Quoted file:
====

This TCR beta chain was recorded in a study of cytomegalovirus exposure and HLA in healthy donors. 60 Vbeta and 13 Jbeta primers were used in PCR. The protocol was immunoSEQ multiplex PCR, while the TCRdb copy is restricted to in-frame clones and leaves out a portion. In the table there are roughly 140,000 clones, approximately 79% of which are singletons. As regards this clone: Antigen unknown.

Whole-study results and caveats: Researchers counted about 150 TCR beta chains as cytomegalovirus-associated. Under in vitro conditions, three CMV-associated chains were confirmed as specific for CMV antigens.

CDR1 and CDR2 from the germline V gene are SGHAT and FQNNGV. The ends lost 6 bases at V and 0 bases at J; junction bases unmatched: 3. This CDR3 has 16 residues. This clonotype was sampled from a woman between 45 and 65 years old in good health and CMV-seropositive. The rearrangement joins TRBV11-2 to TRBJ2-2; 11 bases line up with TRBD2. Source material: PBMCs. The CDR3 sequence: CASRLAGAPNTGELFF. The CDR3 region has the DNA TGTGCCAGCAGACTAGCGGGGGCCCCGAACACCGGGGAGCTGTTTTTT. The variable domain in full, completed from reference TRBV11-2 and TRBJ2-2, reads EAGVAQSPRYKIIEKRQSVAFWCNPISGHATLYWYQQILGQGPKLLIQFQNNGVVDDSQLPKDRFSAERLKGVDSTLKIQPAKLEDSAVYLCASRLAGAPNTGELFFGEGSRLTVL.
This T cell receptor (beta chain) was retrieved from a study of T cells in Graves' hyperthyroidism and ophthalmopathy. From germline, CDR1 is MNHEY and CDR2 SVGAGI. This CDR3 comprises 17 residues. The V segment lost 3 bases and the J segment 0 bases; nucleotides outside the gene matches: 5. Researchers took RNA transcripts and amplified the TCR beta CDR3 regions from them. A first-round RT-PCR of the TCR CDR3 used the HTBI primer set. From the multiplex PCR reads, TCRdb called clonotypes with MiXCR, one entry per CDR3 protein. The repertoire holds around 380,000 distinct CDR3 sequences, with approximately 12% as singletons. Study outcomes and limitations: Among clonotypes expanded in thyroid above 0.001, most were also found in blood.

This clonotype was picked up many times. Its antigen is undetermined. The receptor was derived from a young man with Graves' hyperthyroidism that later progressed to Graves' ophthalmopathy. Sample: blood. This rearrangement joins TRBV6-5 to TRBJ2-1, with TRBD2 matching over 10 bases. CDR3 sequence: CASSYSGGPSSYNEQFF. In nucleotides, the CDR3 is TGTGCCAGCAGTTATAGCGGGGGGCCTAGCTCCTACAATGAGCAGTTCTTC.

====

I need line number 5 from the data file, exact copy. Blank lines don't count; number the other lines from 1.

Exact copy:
This clonotype was picked up many times. Its antigen is undetermined. The receptor was derived from a young man with Graves' hyperthyroidism that later progressed to Graves' ophthalmopathy. Sample: blood. This rearrangement joins TRBV6-5 to TRBJ2-1, with TRBD2 matching over 10 bases. CDR3 sequence: CASSYSGGPSSYNEQFF. In nucleotides, the CDR3 is TGTGCCAGCAGTTATAGCGGGGGGCCTAGCTCCTACAATGAGCAGTTCTTC.